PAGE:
Two things happened after that. The remaining Argents had some kind of falling out that led to most of them leaving town and Stiles insisted that all future sleepovers took place at either his house or Scott's.
He didn't seen much of the Hales after that. They couldn't have anyone over while their house was being rebuilt and Stiles was spending most of his free time trying to keep Scott's mind off of his father’s absence, usually with endless rounds of video game violence. He didn't need a babysitter anymore and without Claudia there wasn't any excuse to just stop by. He saw the younger Hales at school, but he wasn't close to any of them. Cora was in his grade, but not in any of his classes and Veronica and Albert were two years below them. Then, high school happened and it was just Cora and her older brother Nicolas. Stiles had classes with Cora occasionally. She was still nice to him, would ask how he and his father were, but it quickly became clear that she'd been chosen by their classmates as one of the popular elites. He and Scott had not been.
His freshman year, he talked to Nicholas more than Cora. Scott had convinced him to join the lacrosse team, which Nicholas co-captained. The older Hale always took the time to give the new players pointers after practice. Nicholas even took time to give them tips about their classes and which teachers to avoid. His presence kept bullies like Jackson on short leashes. But, he had his own friends. They didn't hang out outside of school.
Not that the Hales completely cut them out of their lives. There were enough Hales that it was impossible to leave the house without running into one of them. And his Dad and Talia still tried to stay friends, probably as a way of remembering his mom. There were cases tried together and the occasional work function. The Stilinski's were invited to Laura's high school graduation party, then Derek's, then Nicholas'. They spent less time at each party. There were too many people there, too much of a contrast to their quiet house, too many reminders of Claudia and how things had been. Dad wouldn't even let him slip off for a walk in the woods with Grandma Hale so he could wallow in the horror that would be high school without Nicholas's protection.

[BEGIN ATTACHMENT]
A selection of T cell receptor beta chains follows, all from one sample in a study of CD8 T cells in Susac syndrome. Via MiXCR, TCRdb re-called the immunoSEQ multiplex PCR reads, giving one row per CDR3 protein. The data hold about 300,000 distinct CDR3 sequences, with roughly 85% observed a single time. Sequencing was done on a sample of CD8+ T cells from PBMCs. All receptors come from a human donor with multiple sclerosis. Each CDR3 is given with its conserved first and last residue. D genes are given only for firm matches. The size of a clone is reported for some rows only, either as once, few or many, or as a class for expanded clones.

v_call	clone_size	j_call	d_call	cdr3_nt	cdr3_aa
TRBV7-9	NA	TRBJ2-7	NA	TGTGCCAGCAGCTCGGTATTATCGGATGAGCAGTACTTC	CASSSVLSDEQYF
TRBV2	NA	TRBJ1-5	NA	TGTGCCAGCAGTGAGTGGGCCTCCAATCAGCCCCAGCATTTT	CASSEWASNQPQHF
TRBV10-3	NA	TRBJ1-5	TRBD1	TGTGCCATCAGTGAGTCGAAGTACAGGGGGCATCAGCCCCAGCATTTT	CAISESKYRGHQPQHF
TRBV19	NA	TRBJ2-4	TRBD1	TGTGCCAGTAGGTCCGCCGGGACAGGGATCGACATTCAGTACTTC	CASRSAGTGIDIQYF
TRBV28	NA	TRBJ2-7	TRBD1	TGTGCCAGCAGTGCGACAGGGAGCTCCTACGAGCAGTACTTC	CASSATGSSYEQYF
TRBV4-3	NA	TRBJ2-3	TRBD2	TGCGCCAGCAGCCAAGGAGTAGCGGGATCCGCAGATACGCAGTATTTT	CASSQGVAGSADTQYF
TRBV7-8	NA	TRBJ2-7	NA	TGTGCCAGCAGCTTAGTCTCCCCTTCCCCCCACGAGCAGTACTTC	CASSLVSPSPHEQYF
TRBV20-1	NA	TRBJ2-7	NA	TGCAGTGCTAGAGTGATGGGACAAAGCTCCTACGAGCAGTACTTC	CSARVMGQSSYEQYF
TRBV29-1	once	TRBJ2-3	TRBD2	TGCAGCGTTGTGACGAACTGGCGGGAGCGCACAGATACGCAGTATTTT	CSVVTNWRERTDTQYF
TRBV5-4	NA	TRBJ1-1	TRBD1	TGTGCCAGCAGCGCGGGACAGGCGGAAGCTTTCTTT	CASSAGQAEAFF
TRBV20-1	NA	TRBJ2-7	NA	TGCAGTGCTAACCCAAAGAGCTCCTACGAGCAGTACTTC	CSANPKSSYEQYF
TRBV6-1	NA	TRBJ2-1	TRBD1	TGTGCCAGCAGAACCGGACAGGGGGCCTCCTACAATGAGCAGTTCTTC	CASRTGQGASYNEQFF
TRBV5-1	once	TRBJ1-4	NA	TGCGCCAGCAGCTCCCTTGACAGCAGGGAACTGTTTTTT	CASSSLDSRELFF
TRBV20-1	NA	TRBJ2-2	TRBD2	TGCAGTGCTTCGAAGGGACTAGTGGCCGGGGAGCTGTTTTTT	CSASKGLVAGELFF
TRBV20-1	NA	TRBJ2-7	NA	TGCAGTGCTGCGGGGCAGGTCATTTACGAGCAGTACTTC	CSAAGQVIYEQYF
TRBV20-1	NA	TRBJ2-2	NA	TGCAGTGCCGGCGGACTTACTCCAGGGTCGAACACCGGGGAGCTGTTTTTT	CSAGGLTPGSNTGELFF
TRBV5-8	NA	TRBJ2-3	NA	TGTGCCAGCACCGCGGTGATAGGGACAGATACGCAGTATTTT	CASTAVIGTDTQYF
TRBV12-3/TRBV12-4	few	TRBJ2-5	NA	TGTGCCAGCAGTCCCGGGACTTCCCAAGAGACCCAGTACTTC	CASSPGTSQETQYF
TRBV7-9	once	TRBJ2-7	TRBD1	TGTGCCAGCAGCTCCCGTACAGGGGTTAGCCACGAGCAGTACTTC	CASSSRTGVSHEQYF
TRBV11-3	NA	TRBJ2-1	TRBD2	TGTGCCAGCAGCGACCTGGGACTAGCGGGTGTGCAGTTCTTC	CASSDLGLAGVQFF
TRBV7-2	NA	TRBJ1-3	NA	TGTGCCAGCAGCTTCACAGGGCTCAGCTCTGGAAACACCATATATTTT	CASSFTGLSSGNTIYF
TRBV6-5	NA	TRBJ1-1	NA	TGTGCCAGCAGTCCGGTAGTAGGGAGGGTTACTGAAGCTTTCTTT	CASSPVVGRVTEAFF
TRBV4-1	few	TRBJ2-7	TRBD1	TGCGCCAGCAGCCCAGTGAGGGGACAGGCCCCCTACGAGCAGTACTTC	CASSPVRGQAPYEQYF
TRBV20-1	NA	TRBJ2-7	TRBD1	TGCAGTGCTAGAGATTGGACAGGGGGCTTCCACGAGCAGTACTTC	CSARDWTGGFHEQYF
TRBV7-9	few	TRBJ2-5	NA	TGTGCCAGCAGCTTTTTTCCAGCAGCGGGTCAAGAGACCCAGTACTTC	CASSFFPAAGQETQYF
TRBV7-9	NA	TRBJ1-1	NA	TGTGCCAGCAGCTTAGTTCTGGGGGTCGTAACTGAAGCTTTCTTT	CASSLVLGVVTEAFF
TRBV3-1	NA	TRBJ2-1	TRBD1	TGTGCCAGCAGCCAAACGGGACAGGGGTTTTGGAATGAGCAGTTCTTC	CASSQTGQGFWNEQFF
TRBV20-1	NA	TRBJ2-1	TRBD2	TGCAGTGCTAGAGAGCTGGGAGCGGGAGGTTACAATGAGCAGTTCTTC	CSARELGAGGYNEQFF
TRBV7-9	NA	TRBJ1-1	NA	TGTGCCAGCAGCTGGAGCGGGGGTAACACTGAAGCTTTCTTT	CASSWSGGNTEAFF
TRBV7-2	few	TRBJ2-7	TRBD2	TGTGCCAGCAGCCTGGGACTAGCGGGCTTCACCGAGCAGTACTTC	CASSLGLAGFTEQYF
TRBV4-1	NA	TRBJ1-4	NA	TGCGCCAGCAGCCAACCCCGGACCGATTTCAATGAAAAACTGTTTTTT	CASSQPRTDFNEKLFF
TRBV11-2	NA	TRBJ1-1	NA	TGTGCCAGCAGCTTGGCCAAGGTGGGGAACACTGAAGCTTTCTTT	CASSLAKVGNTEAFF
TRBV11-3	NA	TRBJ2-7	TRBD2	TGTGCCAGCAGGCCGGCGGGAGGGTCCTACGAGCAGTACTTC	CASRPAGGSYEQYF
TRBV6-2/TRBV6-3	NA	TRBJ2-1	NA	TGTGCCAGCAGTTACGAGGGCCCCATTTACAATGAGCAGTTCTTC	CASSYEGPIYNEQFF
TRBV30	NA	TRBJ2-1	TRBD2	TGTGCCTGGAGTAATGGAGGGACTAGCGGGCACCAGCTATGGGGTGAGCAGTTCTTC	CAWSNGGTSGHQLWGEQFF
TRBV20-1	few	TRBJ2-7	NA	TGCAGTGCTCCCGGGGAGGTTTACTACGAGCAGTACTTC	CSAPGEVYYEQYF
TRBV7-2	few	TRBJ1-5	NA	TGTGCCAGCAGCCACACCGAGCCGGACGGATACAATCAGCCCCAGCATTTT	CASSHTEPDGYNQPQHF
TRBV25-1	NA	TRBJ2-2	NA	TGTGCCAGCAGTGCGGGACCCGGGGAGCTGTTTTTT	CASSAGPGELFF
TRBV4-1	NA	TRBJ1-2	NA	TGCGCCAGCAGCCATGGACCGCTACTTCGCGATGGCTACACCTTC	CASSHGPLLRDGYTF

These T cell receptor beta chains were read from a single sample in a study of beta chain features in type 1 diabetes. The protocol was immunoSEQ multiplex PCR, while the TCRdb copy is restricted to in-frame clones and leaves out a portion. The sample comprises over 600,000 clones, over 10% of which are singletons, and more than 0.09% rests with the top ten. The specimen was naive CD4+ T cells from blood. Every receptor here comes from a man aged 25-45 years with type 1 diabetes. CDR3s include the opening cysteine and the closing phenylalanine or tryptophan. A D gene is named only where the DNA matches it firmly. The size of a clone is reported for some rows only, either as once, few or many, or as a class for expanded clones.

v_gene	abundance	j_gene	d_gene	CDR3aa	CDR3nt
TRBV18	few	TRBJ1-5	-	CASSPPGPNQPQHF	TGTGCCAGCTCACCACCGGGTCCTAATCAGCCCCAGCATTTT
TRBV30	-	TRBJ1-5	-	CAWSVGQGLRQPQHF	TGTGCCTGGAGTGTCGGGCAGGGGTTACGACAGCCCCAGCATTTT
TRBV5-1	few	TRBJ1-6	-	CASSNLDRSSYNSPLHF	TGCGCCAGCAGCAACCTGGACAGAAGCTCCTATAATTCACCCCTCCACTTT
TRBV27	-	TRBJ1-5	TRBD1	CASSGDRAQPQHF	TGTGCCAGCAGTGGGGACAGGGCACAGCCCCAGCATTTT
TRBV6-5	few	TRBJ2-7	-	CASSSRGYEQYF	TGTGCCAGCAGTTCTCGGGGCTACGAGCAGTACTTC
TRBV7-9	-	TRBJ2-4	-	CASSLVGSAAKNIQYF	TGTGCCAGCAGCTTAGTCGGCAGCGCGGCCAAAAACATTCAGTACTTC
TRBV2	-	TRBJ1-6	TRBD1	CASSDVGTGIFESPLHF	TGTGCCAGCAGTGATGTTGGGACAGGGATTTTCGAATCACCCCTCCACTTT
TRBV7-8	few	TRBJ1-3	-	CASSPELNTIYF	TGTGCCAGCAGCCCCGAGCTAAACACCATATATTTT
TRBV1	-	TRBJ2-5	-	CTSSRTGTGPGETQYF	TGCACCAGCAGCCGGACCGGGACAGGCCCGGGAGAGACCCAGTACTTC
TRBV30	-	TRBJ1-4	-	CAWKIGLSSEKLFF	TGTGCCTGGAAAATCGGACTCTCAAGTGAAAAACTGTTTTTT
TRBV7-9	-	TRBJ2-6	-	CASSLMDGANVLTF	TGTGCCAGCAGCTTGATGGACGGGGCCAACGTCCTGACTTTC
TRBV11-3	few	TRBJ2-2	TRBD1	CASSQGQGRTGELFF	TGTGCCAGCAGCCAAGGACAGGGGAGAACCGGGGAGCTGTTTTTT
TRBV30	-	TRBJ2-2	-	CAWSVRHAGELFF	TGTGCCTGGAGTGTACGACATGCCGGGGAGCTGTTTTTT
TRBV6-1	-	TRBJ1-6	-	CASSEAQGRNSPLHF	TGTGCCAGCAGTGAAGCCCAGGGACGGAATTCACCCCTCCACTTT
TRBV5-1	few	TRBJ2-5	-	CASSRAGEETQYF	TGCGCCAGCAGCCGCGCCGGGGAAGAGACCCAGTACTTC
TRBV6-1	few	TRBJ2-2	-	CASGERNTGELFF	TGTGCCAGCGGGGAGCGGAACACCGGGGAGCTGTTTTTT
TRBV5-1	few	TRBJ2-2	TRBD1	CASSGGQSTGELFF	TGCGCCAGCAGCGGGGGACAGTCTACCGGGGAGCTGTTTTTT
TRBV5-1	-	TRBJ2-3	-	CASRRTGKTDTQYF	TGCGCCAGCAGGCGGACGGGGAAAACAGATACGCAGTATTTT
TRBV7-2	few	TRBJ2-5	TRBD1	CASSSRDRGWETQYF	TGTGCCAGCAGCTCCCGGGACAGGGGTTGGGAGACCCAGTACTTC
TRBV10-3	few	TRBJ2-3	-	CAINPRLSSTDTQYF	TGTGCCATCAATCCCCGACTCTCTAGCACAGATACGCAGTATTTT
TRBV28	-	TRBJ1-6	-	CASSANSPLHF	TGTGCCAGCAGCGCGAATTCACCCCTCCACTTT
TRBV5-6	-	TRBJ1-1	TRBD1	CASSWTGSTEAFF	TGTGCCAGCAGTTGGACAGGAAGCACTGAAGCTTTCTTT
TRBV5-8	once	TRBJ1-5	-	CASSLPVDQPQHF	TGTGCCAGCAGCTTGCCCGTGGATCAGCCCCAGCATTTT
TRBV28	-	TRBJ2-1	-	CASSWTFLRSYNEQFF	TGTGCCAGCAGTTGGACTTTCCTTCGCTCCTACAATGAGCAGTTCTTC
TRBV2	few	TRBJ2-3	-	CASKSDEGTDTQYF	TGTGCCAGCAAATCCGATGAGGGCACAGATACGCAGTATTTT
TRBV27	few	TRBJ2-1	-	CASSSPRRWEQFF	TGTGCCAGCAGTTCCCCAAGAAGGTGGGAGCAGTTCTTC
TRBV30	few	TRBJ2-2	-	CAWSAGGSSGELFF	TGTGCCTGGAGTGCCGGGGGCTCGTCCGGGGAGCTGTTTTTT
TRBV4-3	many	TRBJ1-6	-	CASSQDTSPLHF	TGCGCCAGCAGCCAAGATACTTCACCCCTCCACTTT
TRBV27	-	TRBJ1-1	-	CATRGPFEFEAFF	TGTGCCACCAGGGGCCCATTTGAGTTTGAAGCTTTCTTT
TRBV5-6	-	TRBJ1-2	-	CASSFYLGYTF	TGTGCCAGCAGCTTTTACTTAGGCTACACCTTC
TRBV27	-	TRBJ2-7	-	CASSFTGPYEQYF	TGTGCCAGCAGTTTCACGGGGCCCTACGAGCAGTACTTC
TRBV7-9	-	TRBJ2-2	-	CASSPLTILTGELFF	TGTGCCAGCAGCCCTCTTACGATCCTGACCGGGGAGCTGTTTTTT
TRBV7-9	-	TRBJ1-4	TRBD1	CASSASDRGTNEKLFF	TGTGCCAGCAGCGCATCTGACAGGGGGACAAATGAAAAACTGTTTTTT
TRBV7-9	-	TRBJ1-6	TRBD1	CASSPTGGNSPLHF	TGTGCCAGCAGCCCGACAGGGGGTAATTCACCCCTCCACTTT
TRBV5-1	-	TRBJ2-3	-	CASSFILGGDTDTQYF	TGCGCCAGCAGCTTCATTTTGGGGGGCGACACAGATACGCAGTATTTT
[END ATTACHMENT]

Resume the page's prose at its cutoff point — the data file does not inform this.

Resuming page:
By the time he was a sophomore year, Stiles had given up on the idea that he would be popular. He didn't try to talk with Cora lest he bring down her popularity by association. He was the spastic kid who read comic books and science journals with equal interest. His only close friend was Scott, who while adorable as a puppy was also a bit socially awkward. Neither of them were good at sports. They barely made second string on the lacrosse team. His crush on Lydia Martin was public knowledge thanks to Jackson, though his crush on Danny stayed thankfully private. Stiles didn't get invited to parties. He had his Jeep, but it had clearly seen better days and was not a ridiculously expensive douchemobile like Jackson drove. In short, he was resigned to a life of utter mediocrity (minus a highlight of being Valedictorian at graduation, unless Lydia decided she wanted it), until he turned 16. Then, his story changed.